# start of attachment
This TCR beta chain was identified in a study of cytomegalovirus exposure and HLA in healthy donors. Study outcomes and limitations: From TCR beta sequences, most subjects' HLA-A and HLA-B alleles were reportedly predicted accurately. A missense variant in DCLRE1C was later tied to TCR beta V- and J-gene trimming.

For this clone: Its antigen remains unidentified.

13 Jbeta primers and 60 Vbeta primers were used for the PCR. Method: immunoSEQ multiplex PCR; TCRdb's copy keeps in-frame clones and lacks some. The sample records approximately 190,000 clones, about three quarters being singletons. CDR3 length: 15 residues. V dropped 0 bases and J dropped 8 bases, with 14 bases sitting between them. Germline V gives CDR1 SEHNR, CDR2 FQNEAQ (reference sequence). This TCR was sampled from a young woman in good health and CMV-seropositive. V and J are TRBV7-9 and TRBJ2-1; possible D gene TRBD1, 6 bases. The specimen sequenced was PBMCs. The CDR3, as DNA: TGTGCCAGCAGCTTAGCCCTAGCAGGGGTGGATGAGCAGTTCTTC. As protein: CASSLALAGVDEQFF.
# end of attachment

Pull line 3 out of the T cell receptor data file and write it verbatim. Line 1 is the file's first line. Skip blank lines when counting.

13 Jbeta primers and 60 Vbeta primers were used for the PCR. Method: immunoSEQ multiplex PCR; TCRdb's copy keeps in-frame clones and lacks some. The sample records approximately 190,000 clones, about three quarters being singletons. CDR3 length: 15 residues. V dropped 0 bases and J dropped 8 bases, with 14 bases sitting between them. Germline V gives CDR1 SEHNR, CDR2 FQNEAQ (reference sequence). This TCR was sampled from a young woman in good health and CMV-seropositive. V and J are TRBV7-9 and TRBJ2-1; possible D gene TRBD1, 6 bases. The specimen sequenced was PBMCs. The CDR3, as DNA: TGTGCCAGCAGCTTAGCCCTAGCAGGGGTGGATGAGCAGTTCTTC. As protein: CASSLALAGVDEQFF.